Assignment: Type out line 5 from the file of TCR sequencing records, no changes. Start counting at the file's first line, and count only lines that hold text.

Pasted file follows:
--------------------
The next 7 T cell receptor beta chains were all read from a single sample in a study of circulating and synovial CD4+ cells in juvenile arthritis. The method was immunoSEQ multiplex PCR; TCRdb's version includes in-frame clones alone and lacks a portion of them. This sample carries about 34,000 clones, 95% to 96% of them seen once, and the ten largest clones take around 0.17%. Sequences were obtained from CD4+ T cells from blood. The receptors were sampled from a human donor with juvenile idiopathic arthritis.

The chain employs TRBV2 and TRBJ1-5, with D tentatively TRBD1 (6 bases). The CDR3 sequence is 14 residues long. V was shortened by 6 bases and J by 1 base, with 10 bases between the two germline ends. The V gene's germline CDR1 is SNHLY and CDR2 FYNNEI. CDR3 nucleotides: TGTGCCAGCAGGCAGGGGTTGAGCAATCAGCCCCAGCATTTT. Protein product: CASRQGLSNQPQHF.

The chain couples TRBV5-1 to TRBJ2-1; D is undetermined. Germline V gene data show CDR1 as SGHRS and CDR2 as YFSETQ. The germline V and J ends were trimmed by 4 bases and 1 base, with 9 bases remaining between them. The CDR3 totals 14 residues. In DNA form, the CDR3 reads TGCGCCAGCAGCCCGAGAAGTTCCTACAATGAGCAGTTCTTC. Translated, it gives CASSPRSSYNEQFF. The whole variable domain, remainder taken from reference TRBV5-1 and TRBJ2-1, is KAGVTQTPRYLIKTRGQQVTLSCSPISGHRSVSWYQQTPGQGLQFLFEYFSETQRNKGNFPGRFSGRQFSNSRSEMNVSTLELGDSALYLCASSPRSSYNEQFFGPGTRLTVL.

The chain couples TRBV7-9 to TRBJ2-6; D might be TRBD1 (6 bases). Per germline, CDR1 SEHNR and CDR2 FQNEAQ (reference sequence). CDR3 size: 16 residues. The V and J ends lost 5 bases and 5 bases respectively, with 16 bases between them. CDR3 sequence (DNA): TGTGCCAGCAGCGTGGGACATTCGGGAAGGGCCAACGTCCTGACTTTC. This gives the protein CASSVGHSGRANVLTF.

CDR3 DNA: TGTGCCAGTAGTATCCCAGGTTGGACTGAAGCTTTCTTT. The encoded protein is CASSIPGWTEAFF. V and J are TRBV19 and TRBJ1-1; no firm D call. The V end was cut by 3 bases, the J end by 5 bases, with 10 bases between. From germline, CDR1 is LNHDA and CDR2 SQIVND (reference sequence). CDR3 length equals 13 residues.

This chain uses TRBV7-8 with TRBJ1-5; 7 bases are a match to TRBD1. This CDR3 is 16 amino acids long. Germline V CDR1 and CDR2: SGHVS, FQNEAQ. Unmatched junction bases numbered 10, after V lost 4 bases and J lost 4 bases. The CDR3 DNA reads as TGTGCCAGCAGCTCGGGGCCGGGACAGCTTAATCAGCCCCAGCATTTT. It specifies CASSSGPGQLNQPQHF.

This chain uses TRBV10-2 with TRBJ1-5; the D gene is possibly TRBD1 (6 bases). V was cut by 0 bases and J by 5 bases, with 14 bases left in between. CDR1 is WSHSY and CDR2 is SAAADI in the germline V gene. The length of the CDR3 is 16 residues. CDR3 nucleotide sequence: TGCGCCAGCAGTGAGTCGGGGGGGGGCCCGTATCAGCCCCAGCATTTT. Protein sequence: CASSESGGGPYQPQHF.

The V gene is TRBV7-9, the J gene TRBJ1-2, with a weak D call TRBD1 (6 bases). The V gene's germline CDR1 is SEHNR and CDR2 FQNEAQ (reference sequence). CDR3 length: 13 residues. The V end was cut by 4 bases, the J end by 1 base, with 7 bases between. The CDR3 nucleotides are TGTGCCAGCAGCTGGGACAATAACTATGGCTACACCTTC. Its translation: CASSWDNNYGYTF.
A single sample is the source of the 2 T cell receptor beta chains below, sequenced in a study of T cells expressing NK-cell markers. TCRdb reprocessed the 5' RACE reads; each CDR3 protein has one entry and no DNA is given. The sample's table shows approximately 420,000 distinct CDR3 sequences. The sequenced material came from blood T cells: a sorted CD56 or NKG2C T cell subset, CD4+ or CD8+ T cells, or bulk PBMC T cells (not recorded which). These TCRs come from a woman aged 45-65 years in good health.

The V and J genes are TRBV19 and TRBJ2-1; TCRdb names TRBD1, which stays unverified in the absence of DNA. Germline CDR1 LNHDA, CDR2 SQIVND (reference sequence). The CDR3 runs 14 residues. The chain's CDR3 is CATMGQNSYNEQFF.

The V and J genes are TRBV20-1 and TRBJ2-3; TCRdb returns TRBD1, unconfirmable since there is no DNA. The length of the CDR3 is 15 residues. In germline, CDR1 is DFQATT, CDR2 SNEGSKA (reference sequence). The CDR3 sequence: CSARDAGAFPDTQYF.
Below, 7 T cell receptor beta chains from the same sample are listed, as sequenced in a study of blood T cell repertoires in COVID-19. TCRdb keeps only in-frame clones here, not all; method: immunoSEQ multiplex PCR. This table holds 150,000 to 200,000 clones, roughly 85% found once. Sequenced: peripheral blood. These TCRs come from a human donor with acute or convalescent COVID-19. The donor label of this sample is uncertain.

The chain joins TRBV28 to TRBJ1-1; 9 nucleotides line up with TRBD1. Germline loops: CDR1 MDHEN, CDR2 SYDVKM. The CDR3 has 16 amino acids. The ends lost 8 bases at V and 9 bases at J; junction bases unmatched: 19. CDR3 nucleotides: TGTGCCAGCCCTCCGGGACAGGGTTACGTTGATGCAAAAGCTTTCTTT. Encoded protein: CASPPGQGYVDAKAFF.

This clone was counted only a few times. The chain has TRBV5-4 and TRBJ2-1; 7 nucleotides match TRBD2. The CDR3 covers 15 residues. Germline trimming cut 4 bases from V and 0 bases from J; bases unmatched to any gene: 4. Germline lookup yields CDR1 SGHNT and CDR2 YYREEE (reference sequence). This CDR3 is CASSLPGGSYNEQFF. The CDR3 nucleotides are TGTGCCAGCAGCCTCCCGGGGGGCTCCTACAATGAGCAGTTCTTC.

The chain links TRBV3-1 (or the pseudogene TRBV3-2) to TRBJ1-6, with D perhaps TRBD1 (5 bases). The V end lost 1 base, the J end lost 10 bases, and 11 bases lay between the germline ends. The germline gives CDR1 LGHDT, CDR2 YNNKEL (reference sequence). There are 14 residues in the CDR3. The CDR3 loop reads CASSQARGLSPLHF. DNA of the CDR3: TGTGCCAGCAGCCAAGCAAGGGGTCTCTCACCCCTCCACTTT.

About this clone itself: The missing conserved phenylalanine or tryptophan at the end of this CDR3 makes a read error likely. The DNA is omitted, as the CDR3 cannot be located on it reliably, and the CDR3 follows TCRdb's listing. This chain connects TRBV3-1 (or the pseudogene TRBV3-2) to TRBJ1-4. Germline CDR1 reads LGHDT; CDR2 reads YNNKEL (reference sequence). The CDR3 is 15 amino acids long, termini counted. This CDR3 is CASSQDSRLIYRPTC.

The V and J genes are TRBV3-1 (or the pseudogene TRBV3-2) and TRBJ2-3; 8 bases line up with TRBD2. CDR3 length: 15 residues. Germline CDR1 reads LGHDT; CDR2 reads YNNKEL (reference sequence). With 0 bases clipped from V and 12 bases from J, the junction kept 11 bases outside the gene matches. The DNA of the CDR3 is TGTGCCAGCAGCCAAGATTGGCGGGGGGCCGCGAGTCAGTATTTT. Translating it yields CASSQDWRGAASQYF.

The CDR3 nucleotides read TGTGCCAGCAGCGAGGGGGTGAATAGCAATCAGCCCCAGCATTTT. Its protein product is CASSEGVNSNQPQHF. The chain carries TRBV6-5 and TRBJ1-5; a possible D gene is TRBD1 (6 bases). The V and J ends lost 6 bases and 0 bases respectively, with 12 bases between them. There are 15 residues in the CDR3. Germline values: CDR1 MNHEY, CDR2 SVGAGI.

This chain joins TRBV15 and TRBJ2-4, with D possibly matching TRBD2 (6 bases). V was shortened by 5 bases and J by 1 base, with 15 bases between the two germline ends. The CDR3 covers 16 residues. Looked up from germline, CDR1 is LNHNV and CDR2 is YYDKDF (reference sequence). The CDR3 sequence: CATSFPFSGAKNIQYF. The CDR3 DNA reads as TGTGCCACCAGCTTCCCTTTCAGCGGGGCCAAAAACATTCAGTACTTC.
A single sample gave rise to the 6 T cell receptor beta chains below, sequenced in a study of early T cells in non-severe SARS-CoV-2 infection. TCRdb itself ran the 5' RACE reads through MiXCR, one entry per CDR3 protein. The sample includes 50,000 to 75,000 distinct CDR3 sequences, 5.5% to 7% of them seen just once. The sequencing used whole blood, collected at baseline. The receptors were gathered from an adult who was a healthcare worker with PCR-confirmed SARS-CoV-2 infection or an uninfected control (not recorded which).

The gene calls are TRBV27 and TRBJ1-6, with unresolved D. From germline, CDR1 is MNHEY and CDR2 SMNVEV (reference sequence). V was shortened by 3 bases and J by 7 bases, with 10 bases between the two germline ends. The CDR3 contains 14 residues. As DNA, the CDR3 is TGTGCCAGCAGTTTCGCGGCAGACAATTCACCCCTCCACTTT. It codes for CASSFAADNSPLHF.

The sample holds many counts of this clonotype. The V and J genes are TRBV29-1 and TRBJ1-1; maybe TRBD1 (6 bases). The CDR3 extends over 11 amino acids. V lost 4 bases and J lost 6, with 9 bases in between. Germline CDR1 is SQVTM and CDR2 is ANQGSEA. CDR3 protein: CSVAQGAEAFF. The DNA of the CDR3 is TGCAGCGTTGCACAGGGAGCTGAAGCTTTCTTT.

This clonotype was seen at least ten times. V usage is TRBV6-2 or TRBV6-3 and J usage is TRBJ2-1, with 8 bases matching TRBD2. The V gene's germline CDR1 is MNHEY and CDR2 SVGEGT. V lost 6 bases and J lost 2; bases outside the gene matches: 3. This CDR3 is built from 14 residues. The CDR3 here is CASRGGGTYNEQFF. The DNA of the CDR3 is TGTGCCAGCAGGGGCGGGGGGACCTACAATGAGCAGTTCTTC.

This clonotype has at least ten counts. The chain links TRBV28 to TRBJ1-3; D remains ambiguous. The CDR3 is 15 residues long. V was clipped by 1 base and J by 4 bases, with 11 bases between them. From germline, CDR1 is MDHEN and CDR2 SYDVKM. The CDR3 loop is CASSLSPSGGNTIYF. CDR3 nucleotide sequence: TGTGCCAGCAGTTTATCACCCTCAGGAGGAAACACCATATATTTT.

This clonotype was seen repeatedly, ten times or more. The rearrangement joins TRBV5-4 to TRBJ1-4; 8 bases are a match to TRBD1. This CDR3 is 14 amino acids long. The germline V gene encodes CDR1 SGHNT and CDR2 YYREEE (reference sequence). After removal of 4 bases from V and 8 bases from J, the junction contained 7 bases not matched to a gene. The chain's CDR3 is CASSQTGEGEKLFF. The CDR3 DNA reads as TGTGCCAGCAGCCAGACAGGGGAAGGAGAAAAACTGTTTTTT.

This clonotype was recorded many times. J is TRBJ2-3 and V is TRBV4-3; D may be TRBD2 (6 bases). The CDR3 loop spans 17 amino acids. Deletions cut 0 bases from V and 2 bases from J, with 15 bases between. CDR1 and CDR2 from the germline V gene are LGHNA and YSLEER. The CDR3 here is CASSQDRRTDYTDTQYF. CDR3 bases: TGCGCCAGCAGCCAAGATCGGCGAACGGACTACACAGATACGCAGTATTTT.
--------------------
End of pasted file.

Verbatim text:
CDR3 DNA: TGTGCCAGTAGTATCCCAGGTTGGACTGAAGCTTTCTTT. The encoded protein is CASSIPGWTEAFF. V and J are TRBV19 and TRBJ1-1; no firm D call. The V end was cut by 3 bases, the J end by 5 bases, with 10 bases between. From germline, CDR1 is LNHDA and CDR2 SQIVND (reference sequence). CDR3 length equals 13 residues.